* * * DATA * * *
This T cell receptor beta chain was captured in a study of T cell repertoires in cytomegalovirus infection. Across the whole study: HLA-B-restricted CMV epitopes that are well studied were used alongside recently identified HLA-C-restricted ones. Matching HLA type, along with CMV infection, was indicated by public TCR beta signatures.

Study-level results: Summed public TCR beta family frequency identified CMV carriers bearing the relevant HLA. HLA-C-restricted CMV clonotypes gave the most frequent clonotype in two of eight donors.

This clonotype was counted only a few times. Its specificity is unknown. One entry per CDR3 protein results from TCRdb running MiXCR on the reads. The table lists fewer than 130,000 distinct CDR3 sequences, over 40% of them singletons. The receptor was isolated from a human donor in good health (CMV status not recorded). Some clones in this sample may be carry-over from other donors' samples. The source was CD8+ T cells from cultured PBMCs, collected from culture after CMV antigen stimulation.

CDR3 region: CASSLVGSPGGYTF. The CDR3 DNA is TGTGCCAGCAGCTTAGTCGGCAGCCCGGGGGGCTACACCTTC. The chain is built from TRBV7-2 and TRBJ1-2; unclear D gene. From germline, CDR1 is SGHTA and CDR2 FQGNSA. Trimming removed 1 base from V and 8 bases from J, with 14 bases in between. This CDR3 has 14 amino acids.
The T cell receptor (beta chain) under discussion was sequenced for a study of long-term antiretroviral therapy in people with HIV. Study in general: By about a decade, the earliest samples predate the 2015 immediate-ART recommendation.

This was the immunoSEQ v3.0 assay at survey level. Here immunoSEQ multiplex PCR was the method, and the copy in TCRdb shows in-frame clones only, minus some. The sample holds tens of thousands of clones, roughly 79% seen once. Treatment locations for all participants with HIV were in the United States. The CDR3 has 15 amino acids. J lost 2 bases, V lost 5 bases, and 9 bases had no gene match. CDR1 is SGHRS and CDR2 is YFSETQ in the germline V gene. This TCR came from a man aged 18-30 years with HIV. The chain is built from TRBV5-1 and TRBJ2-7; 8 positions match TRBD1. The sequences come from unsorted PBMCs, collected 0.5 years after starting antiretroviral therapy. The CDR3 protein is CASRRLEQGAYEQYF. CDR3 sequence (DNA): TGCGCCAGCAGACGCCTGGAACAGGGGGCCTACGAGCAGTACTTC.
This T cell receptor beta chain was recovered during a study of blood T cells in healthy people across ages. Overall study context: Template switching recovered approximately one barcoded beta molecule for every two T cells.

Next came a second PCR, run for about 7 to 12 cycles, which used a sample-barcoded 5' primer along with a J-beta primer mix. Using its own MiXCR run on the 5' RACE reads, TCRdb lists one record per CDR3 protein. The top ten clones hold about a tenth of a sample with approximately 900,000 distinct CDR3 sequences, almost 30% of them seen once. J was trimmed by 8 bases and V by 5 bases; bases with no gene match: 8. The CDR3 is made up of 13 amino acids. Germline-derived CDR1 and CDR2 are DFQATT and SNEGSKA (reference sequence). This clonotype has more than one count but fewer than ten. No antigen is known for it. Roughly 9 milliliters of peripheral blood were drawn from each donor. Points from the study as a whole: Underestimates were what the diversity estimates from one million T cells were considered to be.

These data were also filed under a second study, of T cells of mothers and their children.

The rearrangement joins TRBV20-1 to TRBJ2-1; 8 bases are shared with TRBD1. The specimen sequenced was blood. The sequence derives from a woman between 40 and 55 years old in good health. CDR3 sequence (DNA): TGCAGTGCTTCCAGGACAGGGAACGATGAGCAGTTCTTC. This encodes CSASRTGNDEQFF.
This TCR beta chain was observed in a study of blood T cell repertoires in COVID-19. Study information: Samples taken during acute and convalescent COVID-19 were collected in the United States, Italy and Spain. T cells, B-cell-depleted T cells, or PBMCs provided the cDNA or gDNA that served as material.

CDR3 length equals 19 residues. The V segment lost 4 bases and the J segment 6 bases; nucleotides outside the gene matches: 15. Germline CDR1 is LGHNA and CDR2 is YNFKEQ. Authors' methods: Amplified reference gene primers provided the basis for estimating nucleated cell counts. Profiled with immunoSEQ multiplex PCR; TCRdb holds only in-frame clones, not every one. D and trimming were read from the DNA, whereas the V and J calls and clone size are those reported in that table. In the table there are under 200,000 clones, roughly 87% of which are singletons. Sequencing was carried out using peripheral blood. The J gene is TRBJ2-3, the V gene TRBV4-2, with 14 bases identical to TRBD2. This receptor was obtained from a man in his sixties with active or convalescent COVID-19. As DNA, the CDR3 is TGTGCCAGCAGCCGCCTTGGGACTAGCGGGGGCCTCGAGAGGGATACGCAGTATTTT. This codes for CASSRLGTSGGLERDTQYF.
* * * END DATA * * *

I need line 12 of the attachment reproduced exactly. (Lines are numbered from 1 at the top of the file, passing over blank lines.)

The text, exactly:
CDR3 length equals 19 residues. The V segment lost 4 bases and the J segment 6 bases; nucleotides outside the gene matches: 15. Germline CDR1 is LGHNA and CDR2 is YNFKEQ. Authors' methods: Amplified reference gene primers provided the basis for estimating nucleated cell counts. Profiled with immunoSEQ multiplex PCR; TCRdb holds only in-frame clones, not every one. D and trimming were read from the DNA, whereas the V and J calls and clone size are those reported in that table. In the table there are under 200,000 clones, roughly 87% of which are singletons. Sequencing was carried out using peripheral blood. The J gene is TRBJ2-3, the V gene TRBV4-2, with 14 bases identical to TRBD2. This receptor was obtained from a man in his sixties with active or convalescent COVID-19. As DNA, the CDR3 is TGTGCCAGCAGCCGCCTTGGGACTAGCGGGGGCCTCGAGAGGGATACGCAGTATTTT. This codes for CASSRLGTSGGLERDTQYF.